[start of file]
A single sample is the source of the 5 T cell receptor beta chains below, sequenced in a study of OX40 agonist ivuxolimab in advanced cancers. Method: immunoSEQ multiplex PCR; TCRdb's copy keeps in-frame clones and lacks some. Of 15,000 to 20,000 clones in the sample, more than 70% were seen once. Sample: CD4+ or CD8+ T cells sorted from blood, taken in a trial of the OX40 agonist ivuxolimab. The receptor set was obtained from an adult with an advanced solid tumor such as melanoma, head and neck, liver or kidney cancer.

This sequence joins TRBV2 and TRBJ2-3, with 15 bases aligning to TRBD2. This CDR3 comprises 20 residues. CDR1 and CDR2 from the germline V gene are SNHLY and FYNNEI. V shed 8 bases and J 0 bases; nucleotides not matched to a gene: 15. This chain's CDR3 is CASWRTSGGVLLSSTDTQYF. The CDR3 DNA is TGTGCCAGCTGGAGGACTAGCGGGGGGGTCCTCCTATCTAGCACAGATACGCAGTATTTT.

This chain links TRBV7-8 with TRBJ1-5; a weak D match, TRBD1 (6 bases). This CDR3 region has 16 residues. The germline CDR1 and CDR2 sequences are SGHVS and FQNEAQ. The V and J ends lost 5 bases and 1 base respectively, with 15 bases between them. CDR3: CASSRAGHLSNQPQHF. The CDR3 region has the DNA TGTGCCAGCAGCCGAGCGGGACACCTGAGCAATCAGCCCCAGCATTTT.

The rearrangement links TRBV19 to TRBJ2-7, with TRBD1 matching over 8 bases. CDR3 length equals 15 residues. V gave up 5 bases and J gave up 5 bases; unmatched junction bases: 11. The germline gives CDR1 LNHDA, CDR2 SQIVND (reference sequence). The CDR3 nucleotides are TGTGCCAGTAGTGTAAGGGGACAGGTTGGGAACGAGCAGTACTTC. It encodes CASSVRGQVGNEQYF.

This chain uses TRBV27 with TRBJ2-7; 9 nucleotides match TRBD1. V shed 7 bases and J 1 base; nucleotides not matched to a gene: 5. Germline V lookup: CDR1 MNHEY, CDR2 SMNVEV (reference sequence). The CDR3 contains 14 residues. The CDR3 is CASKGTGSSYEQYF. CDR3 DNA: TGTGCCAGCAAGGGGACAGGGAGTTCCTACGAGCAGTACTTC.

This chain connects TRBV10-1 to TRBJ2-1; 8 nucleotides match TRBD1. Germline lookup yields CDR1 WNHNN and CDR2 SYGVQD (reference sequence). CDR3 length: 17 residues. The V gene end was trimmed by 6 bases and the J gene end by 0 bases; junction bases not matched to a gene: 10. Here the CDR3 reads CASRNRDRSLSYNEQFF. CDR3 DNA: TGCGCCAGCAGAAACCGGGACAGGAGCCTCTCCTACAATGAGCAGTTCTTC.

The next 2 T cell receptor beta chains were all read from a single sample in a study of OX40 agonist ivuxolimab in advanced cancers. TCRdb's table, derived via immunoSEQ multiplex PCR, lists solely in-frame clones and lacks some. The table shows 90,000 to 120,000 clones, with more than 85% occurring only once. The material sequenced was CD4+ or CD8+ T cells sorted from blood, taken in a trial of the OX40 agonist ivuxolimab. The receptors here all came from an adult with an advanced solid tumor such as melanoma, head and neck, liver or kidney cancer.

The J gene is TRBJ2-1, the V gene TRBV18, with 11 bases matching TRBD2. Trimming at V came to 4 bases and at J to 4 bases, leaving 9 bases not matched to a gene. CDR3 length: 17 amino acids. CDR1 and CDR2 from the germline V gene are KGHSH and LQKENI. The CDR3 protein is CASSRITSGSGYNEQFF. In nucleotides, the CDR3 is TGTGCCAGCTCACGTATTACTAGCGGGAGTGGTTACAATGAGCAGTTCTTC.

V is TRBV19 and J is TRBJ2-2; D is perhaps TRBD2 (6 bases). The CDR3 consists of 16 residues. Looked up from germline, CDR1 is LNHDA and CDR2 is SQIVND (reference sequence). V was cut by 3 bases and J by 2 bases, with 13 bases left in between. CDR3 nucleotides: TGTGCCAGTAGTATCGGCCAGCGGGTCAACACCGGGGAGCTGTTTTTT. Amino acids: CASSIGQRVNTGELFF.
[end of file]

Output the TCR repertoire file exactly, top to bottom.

A single sample is the source of the 5 T cell receptor beta chains below, sequenced in a study of OX40 agonist ivuxolimab in advanced cancers. Method: immunoSEQ multiplex PCR; TCRdb's copy keeps in-frame clones and lacks some. Of 15,000 to 20,000 clones in the sample, more than 70% were seen once. Sample: CD4+ or CD8+ T cells sorted from blood, taken in a trial of the OX40 agonist ivuxolimab. The receptor set was obtained from an adult with an advanced solid tumor such as melanoma, head and neck, liver or kidney cancer.

This sequence joins TRBV2 and TRBJ2-3, with 15 bases aligning to TRBD2. This CDR3 comprises 20 residues. CDR1 and CDR2 from the germline V gene are SNHLY and FYNNEI. V shed 8 bases and J 0 bases; nucleotides not matched to a gene: 15. This chain's CDR3 is CASWRTSGGVLLSSTDTQYF. The CDR3 DNA is TGTGCCAGCTGGAGGACTAGCGGGGGGGTCCTCCTATCTAGCACAGATACGCAGTATTTT.

This chain links TRBV7-8 with TRBJ1-5; a weak D match, TRBD1 (6 bases). This CDR3 region has 16 residues. The germline CDR1 and CDR2 sequences are SGHVS and FQNEAQ. The V and J ends lost 5 bases and 1 base respectively, with 15 bases between them. CDR3: CASSRAGHLSNQPQHF. The CDR3 region has the DNA TGTGCCAGCAGCCGAGCGGGACACCTGAGCAATCAGCCCCAGCATTTT.

The rearrangement links TRBV19 to TRBJ2-7, with TRBD1 matching over 8 bases. CDR3 length equals 15 residues. V gave up 5 bases and J gave up 5 bases; unmatched junction bases: 11. The germline gives CDR1 LNHDA, CDR2 SQIVND (reference sequence). The CDR3 nucleotides are TGTGCCAGTAGTGTAAGGGGACAGGTTGGGAACGAGCAGTACTTC. It encodes CASSVRGQVGNEQYF.

This chain uses TRBV27 with TRBJ2-7; 9 nucleotides match TRBD1. V shed 7 bases and J 1 base; nucleotides not matched to a gene: 5. Germline V lookup: CDR1 MNHEY, CDR2 SMNVEV (reference sequence). The CDR3 contains 14 residues. The CDR3 is CASKGTGSSYEQYF. CDR3 DNA: TGTGCCAGCAAGGGGACAGGGAGTTCCTACGAGCAGTACTTC.

This chain connects TRBV10-1 to TRBJ2-1; 8 nucleotides match TRBD1. Germline lookup yields CDR1 WNHNN and CDR2 SYGVQD (reference sequence). CDR3 length: 17 residues. The V gene end was trimmed by 6 bases and the J gene end by 0 bases; junction bases not matched to a gene: 10. Here the CDR3 reads CASRNRDRSLSYNEQFF. CDR3 DNA: TGCGCCAGCAGAAACCGGGACAGGAGCCTCTCCTACAATGAGCAGTTCTTC.

The next 2 T cell receptor beta chains were all read from a single sample in a study of OX40 agonist ivuxolimab in advanced cancers. TCRdb's table, derived via immunoSEQ multiplex PCR, lists solely in-frame clones and lacks some. The table shows 90,000 to 120,000 clones, with more than 85% occurring only once. The material sequenced was CD4+ or CD8+ T cells sorted from blood, taken in a trial of the OX40 agonist ivuxolimab. The receptors here all came from an adult with an advanced solid tumor such as melanoma, head and neck, liver or kidney cancer.

The J gene is TRBJ2-1, the V gene TRBV18, with 11 bases matching TRBD2. Trimming at V came to 4 bases and at J to 4 bases, leaving 9 bases not matched to a gene. CDR3 length: 17 amino acids. CDR1 and CDR2 from the germline V gene are KGHSH and LQKENI. The CDR3 protein is CASSRITSGSGYNEQFF. In nucleotides, the CDR3 is TGTGCCAGCTCACGTATTACTAGCGGGAGTGGTTACAATGAGCAGTTCTTC.

V is TRBV19 and J is TRBJ2-2; D is perhaps TRBD2 (6 bases). The CDR3 consists of 16 residues. Looked up from germline, CDR1 is LNHDA and CDR2 is SQIVND (reference sequence). V was cut by 3 bases and J by 2 bases, with 13 bases left in between. CDR3 nucleotides: TGTGCCAGTAGTATCGGCCAGCGGGTCAACACCGGGGAGCTGTTTTTT. Amino acids: CASSIGQRVNTGELFF.